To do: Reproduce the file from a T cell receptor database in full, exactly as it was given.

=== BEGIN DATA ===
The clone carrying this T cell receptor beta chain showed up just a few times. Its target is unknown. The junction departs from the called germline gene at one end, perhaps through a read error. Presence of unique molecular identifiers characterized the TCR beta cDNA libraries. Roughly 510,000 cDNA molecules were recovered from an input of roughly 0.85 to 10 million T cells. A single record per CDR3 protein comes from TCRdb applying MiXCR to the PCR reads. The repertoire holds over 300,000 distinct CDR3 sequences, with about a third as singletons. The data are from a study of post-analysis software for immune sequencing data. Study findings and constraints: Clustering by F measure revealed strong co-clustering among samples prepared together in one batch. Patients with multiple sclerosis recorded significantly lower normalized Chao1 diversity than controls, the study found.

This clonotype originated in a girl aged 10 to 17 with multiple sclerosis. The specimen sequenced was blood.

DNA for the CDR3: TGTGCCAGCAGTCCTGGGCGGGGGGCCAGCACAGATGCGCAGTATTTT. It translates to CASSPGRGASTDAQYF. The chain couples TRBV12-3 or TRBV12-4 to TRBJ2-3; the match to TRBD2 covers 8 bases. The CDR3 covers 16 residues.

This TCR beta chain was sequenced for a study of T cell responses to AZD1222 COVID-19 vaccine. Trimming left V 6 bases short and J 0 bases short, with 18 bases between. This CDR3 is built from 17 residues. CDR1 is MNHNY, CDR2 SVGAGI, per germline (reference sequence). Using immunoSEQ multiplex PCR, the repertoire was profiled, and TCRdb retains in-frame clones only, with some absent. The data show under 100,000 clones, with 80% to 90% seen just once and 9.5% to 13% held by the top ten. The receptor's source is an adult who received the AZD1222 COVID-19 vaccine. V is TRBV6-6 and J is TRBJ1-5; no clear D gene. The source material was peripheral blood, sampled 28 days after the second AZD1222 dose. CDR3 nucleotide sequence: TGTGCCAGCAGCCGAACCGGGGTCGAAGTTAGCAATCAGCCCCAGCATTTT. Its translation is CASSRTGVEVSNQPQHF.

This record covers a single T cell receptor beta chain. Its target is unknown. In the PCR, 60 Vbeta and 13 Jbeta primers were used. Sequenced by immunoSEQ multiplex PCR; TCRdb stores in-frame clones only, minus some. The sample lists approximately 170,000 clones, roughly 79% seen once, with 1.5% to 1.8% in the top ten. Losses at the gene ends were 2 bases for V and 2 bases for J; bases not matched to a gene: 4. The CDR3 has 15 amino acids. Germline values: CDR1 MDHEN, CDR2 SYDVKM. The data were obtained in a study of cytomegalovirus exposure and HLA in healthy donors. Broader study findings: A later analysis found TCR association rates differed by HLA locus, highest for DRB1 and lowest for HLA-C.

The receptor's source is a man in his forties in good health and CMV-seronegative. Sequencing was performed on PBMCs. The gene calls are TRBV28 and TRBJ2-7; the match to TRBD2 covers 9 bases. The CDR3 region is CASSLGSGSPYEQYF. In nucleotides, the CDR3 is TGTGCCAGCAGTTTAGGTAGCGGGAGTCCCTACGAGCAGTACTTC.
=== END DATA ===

The clone carrying this T cell receptor beta chain showed up just a few times. Its target is unknown. The junction departs from the called germline gene at one end, perhaps through a read error. Presence of unique molecular identifiers characterized the TCR beta cDNA libraries. Roughly 510,000 cDNA molecules were recovered from an input of roughly 0.85 to 10 million T cells. A single record per CDR3 protein comes from TCRdb applying MiXCR to the PCR reads. The repertoire holds over 300,000 distinct CDR3 sequences, with about a third as singletons. The data are from a study of post-analysis software for immune sequencing data. Study findings and constraints: Clustering by F measure revealed strong co-clustering among samples prepared together in one batch. Patients with multiple sclerosis recorded significantly lower normalized Chao1 diversity than controls, the study found.

This clonotype originated in a girl aged 10 to 17 with multiple sclerosis. The specimen sequenced was blood.

DNA for the CDR3: TGTGCCAGCAGTCCTGGGCGGGGGGCCAGCACAGATGCGCAGTATTTT. It translates to CASSPGRGASTDAQYF. The chain couples TRBV12-3 or TRBV12-4 to TRBJ2-3; the match to TRBD2 covers 8 bases. The CDR3 covers 16 residues.

This TCR beta chain was sequenced for a study of T cell responses to AZD1222 COVID-19 vaccine. Trimming left V 6 bases short and J 0 bases short, with 18 bases between. This CDR3 is built from 17 residues. CDR1 is MNHNY, CDR2 SVGAGI, per germline (reference sequence). Using immunoSEQ multiplex PCR, the repertoire was profiled, and TCRdb retains in-frame clones only, with some absent. The data show under 100,000 clones, with 80% to 90% seen just once and 9.5% to 13% held by the top ten. The receptor's source is an adult who received the AZD1222 COVID-19 vaccine. V is TRBV6-6 and J is TRBJ1-5; no clear D gene. The source material was peripheral blood, sampled 28 days after the second AZD1222 dose. CDR3 nucleotide sequence: TGTGCCAGCAGCCGAACCGGGGTCGAAGTTAGCAATCAGCCCCAGCATTTT. Its translation is CASSRTGVEVSNQPQHF.

This record covers a single T cell receptor beta chain. Its target is unknown. In the PCR, 60 Vbeta and 13 Jbeta primers were used. Sequenced by immunoSEQ multiplex PCR; TCRdb stores in-frame clones only, minus some. The sample lists approximately 170,000 clones, roughly 79% seen once, with 1.5% to 1.8% in the top ten. Losses at the gene ends were 2 bases for V and 2 bases for J; bases not matched to a gene: 4. The CDR3 has 15 amino acids. Germline values: CDR1 MDHEN, CDR2 SYDVKM. The data were obtained in a study of cytomegalovirus exposure and HLA in healthy donors. Broader study findings: A later analysis found TCR association rates differed by HLA locus, highest for DRB1 and lowest for HLA-C.

The receptor's source is a man in his forties in good health and CMV-seronegative. Sequencing was performed on PBMCs. The gene calls are TRBV28 and TRBJ2-7; the match to TRBD2 covers 9 bases. The CDR3 region is CASSLGSGSPYEQYF. In nucleotides, the CDR3 is TGTGCCAGCAGTTTAGGTAGCGGGAGTCCCTACGAGCAGTACTTC.